Will Wind Energy Follow Ethanol’s Path?

Michael Giberson

The ethanol industry is suffering and The Wichita Eagle asks, “Will wind energy follow ethanol’s path?

The answer is: Possibly. It depends on politics, the health of the credit markets and the price of coal, oil and natural gas.

Oil prices are moving up, recently exceeding $70 bbl in NYMEX trading, but gas and coal prices haven’t followed. For ethanol, oil prices are more important; for wind, gas and coal.  Credit markets seem to be opening up a bit, but slowly.  What about politics?

“[Wind power] polls extremely well,” [AWEA policy director Rob Gramlich] said. “Both Republicans and Democrats support it.”

I guess if you can’t be good, it is good to be popular.

HT to the Caprock Plains Wind Energy Association.


4 thoughts on “Will Wind Energy Follow Ethanol’s Path?

  1. Interesting query, but not totally fair. Americans have already supported explicitly or implicitly all kinds of coal and gas plants and technologies. Their once-popularity is built in, the technologies matured, and now all that is invisible. It’s tough to compare a completely mature industry with what, 130 years of operating experience, to one that’s at best a couple decades old. Plus, there is the long-term variability in the price of coal and gas to price in. (Not to mention climate change.)

    The question becomes: who can tell the most plausible story about the total costs to society in the future?

    In any case, love the blog. Appreciate the issues you bring to the fore.

  2. “It’s tough to compare a completely mature industry with what, 130 years of operating experience, to one that’s at best a couple decades old.”

    Wind? Goes back to the Dark Ages. It has been successfully used in Northern Europe for hundreds of years. There is nothing new about it.

    Ethanol is a little more recent. Distillation is from the Middle Ages.

    There are no real technology issues in energy policy. There are economic issues, and for “environmentalists” there are religious issues.

  3. @Fat Man: Again, not totally fair.

    Electricity derived from wind is a very recent innovation with a very particular set of technological problems. The first small generators came about in the 1920s. They were sort of a pain in the ass and they were also actively driven out by the REA’s efforts. The very first megawatt wind turbine was constructed in the 40s but after its failure, there were few major efforts until the 70s. The 80s saw a boom but it was geographically limited and bloated from governmental efforts. The low cost of natural gas in the 90s made it tough for wind in the US. It’s really just in the last 15-20 years that you’ve seen the industry get some scale and operating experience in a variety of conditions. You could probably compare it to the first decade of the 20th century for thermal plants. Maybe even earlier.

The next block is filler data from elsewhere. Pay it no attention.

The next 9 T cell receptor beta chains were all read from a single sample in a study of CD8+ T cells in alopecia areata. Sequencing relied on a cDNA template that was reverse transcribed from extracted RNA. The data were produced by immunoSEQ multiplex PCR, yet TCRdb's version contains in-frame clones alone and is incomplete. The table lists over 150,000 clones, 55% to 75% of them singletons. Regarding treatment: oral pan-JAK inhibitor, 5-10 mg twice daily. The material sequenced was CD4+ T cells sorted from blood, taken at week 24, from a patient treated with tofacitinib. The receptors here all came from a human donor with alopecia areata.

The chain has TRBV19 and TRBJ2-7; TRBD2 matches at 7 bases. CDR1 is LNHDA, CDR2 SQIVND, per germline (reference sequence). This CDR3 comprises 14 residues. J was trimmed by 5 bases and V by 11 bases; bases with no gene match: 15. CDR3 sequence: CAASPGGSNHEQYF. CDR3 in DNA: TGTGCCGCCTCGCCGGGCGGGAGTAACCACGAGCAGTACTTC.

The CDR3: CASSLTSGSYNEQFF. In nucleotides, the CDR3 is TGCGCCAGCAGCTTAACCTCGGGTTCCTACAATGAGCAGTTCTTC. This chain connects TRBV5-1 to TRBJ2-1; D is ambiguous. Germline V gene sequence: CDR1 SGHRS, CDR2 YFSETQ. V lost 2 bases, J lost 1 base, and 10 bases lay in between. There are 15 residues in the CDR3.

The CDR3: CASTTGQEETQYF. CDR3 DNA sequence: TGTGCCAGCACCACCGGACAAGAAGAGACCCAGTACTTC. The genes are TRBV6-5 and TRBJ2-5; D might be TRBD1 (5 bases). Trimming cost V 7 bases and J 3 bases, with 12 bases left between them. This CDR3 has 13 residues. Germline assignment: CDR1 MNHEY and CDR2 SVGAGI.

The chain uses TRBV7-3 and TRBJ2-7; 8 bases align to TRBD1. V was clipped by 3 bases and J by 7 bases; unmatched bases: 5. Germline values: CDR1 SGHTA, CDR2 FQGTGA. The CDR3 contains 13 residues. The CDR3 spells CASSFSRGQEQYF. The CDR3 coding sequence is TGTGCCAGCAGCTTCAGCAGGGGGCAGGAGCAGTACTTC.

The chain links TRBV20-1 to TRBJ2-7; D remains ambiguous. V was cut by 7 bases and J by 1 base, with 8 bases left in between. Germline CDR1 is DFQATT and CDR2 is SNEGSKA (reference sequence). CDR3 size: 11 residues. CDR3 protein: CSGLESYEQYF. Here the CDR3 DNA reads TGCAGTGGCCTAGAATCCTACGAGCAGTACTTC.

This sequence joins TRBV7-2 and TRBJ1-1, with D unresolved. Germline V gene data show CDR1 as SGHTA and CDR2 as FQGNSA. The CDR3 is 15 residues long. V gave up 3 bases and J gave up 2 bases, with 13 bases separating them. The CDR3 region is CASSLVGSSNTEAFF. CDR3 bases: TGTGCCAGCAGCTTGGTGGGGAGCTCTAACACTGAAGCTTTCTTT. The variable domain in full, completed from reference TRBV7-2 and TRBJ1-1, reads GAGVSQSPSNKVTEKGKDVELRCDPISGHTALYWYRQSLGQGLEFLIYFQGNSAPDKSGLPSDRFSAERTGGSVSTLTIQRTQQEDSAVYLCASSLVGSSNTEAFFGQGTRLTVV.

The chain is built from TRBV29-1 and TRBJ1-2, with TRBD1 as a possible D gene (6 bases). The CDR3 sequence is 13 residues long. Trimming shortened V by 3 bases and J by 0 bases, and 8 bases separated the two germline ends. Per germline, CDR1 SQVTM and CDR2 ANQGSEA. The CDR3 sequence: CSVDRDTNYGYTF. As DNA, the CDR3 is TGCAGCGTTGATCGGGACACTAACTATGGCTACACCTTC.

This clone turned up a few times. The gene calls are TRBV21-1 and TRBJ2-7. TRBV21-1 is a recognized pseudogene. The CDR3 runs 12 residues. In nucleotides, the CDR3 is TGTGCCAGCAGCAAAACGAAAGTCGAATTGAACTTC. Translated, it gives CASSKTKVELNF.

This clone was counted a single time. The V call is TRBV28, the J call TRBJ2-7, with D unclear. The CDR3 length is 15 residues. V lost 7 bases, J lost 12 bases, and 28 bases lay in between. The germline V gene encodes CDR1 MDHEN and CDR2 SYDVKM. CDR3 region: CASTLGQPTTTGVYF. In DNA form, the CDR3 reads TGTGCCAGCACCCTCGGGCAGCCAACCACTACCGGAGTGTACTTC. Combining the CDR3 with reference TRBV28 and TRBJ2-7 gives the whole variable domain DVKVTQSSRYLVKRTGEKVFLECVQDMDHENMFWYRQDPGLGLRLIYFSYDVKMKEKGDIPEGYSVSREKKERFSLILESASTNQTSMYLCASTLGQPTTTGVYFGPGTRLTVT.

At least to these guys, the experience curve cost decreases look pretty good: http://martin.welcomes-you.com/work/M.Junginger%20et%20al.%20-%20Global%20experience%20curves%20for%20wind%20farms.pdf

    As if people who are not environmentalists don’t believe religiously in a variety of beliefs. I mean, that’s a worldview and I guarantee you have one.

  4. All of this leaves out the most pressing economic issue. If the federal government begins carbon taxes, of whatever form, how long will it be before they become addicted to those taxes, and the regulatory delays and environmental reviews on wind begin to stretch out…

Comments are closed.